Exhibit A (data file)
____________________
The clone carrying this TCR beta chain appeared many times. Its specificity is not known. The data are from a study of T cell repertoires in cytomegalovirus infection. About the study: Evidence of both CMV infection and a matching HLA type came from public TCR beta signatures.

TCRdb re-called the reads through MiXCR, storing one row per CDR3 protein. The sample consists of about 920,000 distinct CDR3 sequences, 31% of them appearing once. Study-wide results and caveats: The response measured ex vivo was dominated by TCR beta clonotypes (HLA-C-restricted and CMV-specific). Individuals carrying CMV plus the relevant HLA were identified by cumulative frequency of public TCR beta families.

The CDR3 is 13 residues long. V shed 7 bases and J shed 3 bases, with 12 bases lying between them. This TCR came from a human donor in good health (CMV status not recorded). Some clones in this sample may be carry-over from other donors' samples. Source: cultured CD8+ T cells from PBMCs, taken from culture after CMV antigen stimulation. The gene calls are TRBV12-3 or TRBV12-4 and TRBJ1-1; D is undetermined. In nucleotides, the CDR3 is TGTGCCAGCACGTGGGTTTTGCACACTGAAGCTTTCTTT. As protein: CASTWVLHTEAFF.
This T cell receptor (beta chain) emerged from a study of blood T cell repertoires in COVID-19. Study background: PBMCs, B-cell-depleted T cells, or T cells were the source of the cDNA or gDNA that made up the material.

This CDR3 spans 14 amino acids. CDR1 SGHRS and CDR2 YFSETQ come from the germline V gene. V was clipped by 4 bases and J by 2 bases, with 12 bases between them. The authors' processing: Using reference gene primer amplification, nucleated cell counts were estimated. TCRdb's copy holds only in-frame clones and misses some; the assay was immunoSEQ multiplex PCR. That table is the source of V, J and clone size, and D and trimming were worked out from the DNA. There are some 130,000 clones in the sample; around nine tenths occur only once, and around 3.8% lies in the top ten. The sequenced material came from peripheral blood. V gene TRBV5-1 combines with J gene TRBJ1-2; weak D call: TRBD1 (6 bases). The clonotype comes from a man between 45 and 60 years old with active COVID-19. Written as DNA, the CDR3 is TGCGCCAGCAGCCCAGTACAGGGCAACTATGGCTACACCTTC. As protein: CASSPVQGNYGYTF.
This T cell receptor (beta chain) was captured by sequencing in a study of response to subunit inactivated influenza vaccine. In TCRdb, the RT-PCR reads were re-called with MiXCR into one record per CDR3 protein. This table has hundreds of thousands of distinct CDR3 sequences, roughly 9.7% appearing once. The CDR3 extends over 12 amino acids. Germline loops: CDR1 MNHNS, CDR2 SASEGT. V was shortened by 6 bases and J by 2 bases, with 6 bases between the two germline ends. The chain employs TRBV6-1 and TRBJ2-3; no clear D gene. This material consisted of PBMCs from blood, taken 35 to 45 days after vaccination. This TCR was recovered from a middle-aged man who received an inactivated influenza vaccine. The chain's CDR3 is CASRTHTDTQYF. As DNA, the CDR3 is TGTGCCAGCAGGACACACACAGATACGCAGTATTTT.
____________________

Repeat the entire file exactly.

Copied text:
The clone carrying this TCR beta chain appeared many times. Its specificity is not known. The data are from a study of T cell repertoires in cytomegalovirus infection. About the study: Evidence of both CMV infection and a matching HLA type came from public TCR beta signatures.

TCRdb re-called the reads through MiXCR, storing one row per CDR3 protein. The sample consists of about 920,000 distinct CDR3 sequences, 31% of them appearing once. Study-wide results and caveats: The response measured ex vivo was dominated by TCR beta clonotypes (HLA-C-restricted and CMV-specific). Individuals carrying CMV plus the relevant HLA were identified by cumulative frequency of public TCR beta families.

The CDR3 is 13 residues long. V shed 7 bases and J shed 3 bases, with 12 bases lying between them. This TCR came from a human donor in good health (CMV status not recorded). Some clones in this sample may be carry-over from other donors' samples. Source: cultured CD8+ T cells from PBMCs, taken from culture after CMV antigen stimulation. The gene calls are TRBV12-3 or TRBV12-4 and TRBJ1-1; D is undetermined. In nucleotides, the CDR3 is TGTGCCAGCACGTGGGTTTTGCACACTGAAGCTTTCTTT. As protein: CASTWVLHTEAFF.
This T cell receptor (beta chain) emerged from a study of blood T cell repertoires in COVID-19. Study background: PBMCs, B-cell-depleted T cells, or T cells were the source of the cDNA or gDNA that made up the material.

This CDR3 spans 14 amino acids. CDR1 SGHRS and CDR2 YFSETQ come from the germline V gene. V was clipped by 4 bases and J by 2 bases, with 12 bases between them. The authors' processing: Using reference gene primer amplification, nucleated cell counts were estimated. TCRdb's copy holds only in-frame clones and misses some; the assay was immunoSEQ multiplex PCR. That table is the source of V, J and clone size, and D and trimming were worked out from the DNA. There are some 130,000 clones in the sample; around nine tenths occur only once, and around 3.8% lies in the top ten. The sequenced material came from peripheral blood. V gene TRBV5-1 combines with J gene TRBJ1-2; weak D call: TRBD1 (6 bases). The clonotype comes from a man between 45 and 60 years old with active COVID-19. Written as DNA, the CDR3 is TGCGCCAGCAGCCCAGTACAGGGCAACTATGGCTACACCTTC. As protein: CASSPVQGNYGYTF.
This T cell receptor (beta chain) was captured by sequencing in a study of response to subunit inactivated influenza vaccine. In TCRdb, the RT-PCR reads were re-called with MiXCR into one record per CDR3 protein. This table has hundreds of thousands of distinct CDR3 sequences, roughly 9.7% appearing once. The CDR3 extends over 12 amino acids. Germline loops: CDR1 MNHNS, CDR2 SASEGT. V was shortened by 6 bases and J by 2 bases, with 6 bases between the two germline ends. The chain employs TRBV6-1 and TRBJ2-3; no clear D gene. This material consisted of PBMCs from blood, taken 35 to 45 days after vaccination. This TCR was recovered from a middle-aged man who received an inactivated influenza vaccine. The chain's CDR3 is CASRTHTDTQYF. As DNA, the CDR3 is TGTGCCAGCAGGACACACACAGATACGCAGTATTTT.